In conclusion, none of the diagnostic criteria as applied in that trial adequately measured or required post-exertional symptomatology. The Institute of Medicine recently released new diagnostic criteria for CFS that require postexertional malaise, unrefreshing sleep, and either cognitive impairment or orthostatic intolerance; the IOM noted that participants in therapy trials have not meet these requirements, and called for the retirement of the obsolete Oxford criteria as it can result in the "selection of participants with other fatiguing illnesses or illnesses that resolve spontaneously". [1]

References

1. Smith ME, Haney E, McDonagh M, Pappas M, Daeges M, Wasson N, Fu R, Nelson HD. Treatment of Myalgic Encephalomyelitis/Chronic Fatigue Syndrome: A Systematic Review for a National Institutes of Health Pathways to Prevention Workshop. Ann Intern Med. 2015 Jun 16;162(12):841-50. PMID: 26075755. http://annals.org/article.aspx?articleid=2322801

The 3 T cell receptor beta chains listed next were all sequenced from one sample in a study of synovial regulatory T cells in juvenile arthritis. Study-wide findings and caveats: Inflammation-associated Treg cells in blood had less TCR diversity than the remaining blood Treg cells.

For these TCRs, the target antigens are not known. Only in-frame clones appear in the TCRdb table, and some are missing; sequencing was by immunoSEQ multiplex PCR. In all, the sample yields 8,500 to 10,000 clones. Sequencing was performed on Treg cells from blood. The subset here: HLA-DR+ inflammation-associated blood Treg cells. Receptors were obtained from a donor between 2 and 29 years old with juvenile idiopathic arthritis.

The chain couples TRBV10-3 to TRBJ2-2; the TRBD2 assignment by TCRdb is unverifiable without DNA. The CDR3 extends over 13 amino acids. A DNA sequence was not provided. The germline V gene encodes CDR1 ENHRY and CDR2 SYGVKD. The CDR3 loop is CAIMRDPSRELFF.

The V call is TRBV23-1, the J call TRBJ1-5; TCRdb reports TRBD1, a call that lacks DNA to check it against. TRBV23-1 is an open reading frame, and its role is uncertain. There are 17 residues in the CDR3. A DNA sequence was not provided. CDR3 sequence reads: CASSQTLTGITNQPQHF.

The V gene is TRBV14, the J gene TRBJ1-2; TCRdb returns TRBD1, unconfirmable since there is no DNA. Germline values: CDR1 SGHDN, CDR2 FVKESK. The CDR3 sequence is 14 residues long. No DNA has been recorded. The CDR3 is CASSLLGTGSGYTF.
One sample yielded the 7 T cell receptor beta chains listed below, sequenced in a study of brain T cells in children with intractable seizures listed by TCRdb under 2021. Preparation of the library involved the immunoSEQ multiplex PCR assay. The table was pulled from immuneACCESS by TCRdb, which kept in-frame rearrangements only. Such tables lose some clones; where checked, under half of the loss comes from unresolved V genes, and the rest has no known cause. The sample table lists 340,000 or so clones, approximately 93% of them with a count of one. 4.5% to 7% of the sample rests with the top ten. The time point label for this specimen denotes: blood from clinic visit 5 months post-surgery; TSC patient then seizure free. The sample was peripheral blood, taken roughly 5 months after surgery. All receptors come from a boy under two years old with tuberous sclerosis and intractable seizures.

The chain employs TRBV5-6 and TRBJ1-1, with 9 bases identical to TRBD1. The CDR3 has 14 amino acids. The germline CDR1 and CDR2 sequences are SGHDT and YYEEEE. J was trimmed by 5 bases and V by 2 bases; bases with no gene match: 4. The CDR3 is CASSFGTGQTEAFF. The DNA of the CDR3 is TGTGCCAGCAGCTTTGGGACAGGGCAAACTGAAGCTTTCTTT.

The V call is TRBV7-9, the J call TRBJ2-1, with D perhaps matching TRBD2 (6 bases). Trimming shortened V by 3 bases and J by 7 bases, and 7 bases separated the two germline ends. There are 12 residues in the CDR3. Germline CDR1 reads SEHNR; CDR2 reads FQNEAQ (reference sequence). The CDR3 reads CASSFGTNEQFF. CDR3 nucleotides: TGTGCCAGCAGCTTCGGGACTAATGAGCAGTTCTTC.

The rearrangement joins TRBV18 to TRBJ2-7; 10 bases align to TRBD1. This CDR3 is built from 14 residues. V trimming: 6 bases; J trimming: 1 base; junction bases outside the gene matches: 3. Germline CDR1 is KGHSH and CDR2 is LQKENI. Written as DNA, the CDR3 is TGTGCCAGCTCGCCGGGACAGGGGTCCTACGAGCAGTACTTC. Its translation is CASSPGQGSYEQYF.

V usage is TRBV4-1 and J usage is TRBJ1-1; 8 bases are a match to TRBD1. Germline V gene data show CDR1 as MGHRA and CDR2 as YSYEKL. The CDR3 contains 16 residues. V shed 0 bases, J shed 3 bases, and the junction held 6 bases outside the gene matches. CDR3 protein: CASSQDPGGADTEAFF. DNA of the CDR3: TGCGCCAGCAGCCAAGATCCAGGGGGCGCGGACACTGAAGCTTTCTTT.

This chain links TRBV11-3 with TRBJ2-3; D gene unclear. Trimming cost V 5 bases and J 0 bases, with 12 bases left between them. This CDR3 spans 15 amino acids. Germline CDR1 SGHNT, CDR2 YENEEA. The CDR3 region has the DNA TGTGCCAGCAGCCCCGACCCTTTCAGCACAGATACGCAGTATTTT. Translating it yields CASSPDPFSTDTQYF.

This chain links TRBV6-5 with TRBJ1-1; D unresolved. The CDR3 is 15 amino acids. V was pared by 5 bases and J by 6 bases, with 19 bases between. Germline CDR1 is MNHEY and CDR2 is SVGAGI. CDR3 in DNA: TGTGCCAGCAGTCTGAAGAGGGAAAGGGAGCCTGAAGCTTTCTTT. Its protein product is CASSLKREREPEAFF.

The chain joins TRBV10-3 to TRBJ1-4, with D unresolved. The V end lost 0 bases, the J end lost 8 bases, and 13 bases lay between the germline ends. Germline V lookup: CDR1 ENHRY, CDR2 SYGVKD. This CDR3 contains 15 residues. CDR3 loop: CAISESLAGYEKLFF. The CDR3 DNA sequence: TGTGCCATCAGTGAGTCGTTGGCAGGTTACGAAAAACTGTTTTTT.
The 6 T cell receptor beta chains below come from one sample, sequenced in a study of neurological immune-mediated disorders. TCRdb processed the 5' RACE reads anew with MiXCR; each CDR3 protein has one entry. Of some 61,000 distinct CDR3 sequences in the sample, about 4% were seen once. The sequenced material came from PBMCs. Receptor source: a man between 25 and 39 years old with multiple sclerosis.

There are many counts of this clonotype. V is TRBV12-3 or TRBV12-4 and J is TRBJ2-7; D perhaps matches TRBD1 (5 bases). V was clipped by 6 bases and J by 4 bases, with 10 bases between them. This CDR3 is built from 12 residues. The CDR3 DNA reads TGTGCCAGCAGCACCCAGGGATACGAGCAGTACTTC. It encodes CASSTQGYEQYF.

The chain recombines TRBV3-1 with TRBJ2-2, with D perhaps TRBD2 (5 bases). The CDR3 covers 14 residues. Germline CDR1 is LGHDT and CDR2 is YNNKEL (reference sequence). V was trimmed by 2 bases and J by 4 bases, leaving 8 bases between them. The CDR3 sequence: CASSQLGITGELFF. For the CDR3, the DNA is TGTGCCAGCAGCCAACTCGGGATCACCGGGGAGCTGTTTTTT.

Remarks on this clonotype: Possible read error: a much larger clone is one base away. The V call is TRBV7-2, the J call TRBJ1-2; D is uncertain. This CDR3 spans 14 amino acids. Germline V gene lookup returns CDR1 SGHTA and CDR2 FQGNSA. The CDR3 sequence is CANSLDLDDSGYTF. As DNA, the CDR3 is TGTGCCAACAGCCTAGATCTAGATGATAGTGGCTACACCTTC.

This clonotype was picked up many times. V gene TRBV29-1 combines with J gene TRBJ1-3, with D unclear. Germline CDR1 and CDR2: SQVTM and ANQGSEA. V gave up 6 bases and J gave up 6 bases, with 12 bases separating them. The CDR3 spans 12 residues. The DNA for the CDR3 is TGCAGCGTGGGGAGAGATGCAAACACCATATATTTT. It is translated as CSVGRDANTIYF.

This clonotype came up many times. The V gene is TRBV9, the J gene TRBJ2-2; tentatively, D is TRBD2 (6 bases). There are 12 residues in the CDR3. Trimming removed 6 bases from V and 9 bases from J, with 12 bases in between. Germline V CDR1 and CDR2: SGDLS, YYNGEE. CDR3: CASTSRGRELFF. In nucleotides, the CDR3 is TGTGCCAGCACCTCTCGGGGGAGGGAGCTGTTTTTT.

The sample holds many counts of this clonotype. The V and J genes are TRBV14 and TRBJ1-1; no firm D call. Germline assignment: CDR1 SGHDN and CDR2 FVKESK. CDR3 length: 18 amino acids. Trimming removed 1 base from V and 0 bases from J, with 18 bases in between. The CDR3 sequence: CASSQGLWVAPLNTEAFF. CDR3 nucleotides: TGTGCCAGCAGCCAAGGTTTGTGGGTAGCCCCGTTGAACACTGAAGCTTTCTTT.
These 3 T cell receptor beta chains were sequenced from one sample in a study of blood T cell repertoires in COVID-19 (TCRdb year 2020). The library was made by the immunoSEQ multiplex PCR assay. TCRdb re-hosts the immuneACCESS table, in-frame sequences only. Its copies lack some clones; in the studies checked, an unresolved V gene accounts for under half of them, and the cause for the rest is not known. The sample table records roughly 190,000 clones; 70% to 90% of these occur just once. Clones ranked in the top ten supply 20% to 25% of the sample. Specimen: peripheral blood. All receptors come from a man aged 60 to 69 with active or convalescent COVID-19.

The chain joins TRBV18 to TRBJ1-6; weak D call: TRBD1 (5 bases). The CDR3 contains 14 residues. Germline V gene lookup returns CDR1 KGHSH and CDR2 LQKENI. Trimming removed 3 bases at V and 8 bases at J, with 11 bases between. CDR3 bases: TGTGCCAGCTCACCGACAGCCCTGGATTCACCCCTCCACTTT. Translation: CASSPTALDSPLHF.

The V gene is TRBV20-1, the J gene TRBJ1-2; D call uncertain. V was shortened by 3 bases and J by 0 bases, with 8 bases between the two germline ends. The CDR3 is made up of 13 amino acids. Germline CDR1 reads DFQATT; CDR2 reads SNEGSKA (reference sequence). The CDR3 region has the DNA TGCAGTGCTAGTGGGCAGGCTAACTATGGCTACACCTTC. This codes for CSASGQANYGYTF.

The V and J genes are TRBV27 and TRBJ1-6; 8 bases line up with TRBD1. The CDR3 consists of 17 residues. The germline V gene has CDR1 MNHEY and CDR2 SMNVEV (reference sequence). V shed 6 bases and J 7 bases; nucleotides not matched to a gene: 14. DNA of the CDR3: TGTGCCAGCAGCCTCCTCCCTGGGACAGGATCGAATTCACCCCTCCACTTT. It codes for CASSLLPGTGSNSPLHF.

2. Sharpe MC, Archard LC, Banatvala JE, Borysiewicz LK, Clare AW, David A, Edwards RH, Hawton KE, Lambert HP, Lane RJ, et al. A report--chronic fatigue syndrome: guidelines for research. J R Soc Med. 1991 Feb;84(2):118-21. PMID: 1999813. http://www.ncbi.nlm.nih.gov/pmc/articles/PMC1293107

3. White PD, Goldsmith K, Johnson AL, Chalder T, Sharpe M. Recovery from chronic fatigue syndrome after treatments given in the PACE trial. Psychol Med. 2013 Oct;43(10):2227-35. PMID 23363640. http://www.ncbi.nlm.nih.gov/pmc/articles/PMC3776285

4. Evans M, Jason LA. Effects of Time Frame on the Recall Reliability of CFS Symptoms. Eval Health Prof. 2013 Sep 23. [Epub ahead of print] PMID: 24064428. http://www.ncbi.nlm.nih.gov/pmc/articles/pmid/24064428

5. Ellen Goudsmit on PubMed Commons: http://www.ncbi.nlm.nih.gov/myncbi/ellen m.goudsmit.1/comments
Response to White et al.
Posted on July 13, 2015
SBM Kirby
None.
Conflict of Interest: None Declared
I would like to make two points in response to White et al.[1]

Firstly, counselling, with its more modest non-curative goal of helping patients adapt to limitations imposed by chronic disease and disability, does not posit a primary etiological role for cognitive behavioural factors. Whereas the cognitive behavioural model for chronic fatigue syndrome (CFS) does posit such a role, and hence claims curative potential by modifying those factors via cognitive behavioural therapy (CBT).[2]